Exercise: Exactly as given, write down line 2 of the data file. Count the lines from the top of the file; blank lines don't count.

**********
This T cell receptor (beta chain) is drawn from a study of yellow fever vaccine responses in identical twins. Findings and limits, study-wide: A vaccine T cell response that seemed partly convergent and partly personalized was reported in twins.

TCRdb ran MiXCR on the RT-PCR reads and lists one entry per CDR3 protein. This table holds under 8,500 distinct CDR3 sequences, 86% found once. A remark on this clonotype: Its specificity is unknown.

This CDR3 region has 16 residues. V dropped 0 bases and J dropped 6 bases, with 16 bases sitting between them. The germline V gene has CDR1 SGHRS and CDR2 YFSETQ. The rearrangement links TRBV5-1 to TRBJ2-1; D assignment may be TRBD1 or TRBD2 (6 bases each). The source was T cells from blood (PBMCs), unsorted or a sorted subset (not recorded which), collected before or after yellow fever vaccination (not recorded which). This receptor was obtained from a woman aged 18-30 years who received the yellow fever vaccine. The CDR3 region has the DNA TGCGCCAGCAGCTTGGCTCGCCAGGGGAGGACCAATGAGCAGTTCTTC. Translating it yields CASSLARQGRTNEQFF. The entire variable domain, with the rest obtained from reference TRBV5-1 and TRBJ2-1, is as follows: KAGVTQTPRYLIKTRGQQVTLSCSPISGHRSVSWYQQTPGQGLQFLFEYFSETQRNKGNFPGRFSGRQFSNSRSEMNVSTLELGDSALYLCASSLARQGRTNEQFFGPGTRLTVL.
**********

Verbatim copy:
TCRdb ran MiXCR on the RT-PCR reads and lists one entry per CDR3 protein. This table holds under 8,500 distinct CDR3 sequences, 86% found once. A remark on this clonotype: Its specificity is unknown.